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Modelling biodiversity in agriculture

Code: 9781786768438
G. R. Squire, James Hutton Institute, UK

Chapter synopsis: Models have been widely used in agricultural science to understand complexity, predict the consequence of change and extend knowledge to new scales. ‘Crop modelling’ began in the 1960s and is now well advanced and applied globally, but is restricted to a few economic species. More recently, modelling has been expanded to cover biota as mediators of ecological process or as end-points for assessment of environmental status. This chapter looks at the range of modelling in biodiversity studies, including individual-based approaches that combine within- and between-species diversity, process-based models operating at plot, field and increasingly at landscape scales, integrated system models that seek optimal trade-offs between biodiversity and economic outputs, and global frameworks that combine the biophysical, economic, social and political forces acting on biodiversity. The chapter concludes with a more practical approach known as multi-attribute decision modelling that can be worked and applied by biodiversity managers and planners.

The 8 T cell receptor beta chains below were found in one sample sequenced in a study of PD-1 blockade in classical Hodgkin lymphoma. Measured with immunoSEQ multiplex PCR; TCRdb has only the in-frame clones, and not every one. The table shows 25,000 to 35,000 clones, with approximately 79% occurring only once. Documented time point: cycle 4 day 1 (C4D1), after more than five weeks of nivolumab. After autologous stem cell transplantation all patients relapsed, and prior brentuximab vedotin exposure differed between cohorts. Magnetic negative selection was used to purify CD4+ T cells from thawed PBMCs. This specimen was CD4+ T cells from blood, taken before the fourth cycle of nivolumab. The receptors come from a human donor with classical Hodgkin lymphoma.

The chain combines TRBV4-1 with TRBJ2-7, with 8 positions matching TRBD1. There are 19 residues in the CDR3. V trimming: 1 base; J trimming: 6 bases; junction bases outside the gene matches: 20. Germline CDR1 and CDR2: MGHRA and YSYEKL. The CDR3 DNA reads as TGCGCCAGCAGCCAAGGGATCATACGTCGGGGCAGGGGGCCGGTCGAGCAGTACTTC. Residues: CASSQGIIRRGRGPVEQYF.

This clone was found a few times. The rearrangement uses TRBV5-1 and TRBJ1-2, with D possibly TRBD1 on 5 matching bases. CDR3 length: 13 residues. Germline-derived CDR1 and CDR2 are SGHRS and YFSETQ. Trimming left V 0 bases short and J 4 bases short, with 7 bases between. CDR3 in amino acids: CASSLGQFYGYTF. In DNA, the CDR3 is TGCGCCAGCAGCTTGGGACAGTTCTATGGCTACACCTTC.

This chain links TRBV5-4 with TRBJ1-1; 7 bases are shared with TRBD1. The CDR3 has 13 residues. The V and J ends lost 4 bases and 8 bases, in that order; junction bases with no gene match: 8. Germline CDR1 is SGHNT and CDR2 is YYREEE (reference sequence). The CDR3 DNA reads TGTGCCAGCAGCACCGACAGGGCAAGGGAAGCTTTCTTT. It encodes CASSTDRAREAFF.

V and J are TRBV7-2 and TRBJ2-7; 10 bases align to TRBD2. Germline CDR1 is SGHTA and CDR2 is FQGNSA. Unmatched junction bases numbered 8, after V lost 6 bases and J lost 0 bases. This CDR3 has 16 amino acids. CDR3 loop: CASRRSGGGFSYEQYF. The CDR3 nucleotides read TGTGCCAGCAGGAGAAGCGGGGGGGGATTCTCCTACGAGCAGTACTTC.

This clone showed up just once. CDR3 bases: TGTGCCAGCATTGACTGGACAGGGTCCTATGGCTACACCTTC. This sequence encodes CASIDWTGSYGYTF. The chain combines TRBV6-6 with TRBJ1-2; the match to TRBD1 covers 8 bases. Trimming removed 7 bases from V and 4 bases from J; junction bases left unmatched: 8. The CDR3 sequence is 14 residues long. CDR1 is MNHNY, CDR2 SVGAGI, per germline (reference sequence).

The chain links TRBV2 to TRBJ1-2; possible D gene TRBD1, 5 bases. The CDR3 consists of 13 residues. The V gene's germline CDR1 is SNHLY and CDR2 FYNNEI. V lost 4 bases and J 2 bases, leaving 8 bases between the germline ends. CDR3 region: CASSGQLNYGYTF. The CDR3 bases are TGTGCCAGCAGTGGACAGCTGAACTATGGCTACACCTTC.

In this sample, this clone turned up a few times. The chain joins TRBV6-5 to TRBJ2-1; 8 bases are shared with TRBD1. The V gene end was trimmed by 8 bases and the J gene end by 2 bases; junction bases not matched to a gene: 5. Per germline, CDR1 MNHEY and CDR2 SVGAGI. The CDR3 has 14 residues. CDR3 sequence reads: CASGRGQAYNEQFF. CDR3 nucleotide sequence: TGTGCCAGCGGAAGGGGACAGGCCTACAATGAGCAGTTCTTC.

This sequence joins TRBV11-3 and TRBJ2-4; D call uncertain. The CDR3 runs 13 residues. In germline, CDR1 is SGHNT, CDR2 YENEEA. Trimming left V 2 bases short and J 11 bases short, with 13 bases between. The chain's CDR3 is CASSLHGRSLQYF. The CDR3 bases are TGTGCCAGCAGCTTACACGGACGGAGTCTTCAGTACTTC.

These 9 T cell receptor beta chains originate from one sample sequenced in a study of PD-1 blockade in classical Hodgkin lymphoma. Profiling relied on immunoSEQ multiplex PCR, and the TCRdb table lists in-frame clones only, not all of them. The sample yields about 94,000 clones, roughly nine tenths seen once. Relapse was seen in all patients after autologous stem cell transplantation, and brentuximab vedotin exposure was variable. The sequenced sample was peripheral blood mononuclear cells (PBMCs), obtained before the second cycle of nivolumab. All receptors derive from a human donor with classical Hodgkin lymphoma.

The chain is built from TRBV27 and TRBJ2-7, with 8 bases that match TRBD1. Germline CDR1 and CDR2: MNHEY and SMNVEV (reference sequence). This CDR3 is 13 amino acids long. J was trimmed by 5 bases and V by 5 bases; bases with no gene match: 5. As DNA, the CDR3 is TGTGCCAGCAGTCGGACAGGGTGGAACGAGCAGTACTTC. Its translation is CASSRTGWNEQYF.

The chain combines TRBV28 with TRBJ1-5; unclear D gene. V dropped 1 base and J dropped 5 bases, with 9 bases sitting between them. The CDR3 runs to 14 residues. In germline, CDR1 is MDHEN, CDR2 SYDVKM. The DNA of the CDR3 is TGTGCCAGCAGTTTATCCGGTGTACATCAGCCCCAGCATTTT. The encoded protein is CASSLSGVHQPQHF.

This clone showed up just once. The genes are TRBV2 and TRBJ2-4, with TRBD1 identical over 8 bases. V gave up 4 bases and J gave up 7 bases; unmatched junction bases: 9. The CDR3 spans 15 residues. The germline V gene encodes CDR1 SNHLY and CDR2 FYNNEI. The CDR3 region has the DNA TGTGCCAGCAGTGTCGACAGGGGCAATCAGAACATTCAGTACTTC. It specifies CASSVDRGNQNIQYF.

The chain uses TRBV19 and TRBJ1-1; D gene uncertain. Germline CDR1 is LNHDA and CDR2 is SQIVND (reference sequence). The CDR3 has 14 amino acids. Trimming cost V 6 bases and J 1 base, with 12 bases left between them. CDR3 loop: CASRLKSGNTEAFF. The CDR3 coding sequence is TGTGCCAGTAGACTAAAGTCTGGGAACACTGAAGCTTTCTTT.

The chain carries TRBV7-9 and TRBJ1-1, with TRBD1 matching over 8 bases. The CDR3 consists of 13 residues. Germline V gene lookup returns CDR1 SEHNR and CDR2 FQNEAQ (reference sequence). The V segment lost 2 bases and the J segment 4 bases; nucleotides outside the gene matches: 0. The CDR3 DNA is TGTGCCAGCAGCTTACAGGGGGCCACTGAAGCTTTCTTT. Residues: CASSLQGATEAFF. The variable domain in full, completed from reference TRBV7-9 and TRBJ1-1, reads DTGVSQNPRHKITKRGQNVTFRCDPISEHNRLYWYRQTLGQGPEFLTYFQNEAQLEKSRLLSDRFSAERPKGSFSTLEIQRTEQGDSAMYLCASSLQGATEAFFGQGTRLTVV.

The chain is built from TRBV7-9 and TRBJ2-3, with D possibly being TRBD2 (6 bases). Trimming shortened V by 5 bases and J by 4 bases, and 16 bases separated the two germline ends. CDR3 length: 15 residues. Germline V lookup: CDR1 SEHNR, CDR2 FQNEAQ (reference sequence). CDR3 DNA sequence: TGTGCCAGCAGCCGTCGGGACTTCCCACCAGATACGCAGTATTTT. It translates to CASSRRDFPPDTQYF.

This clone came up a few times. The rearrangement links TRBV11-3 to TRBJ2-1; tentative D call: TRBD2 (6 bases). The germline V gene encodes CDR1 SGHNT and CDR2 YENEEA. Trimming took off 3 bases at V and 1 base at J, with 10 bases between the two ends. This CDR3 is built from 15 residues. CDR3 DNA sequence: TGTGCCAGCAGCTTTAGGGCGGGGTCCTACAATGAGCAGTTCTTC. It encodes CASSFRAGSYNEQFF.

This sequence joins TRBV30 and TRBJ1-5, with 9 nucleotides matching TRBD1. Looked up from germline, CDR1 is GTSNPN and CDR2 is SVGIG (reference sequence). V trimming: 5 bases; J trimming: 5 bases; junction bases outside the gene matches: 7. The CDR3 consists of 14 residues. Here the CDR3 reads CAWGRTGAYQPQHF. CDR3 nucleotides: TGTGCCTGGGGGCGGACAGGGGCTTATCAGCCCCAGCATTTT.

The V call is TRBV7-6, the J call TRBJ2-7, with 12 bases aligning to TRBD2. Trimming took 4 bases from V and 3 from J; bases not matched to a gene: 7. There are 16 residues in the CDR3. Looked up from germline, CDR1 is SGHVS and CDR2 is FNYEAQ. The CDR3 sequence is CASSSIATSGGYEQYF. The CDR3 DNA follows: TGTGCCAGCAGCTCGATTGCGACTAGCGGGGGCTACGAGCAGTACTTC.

DOI: 10.19103/AS.2020.0071.05
£25.00
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Table of contents 1 Introduction 2 Interaction among individuals for place, space or resource 3 Process-based modelling 4 Trading biophysical, economic, social and political currencies 5 Whole-system multi-attribute decision modelling 6 Future trends and conclusion 7 Where to look for further information 8 References

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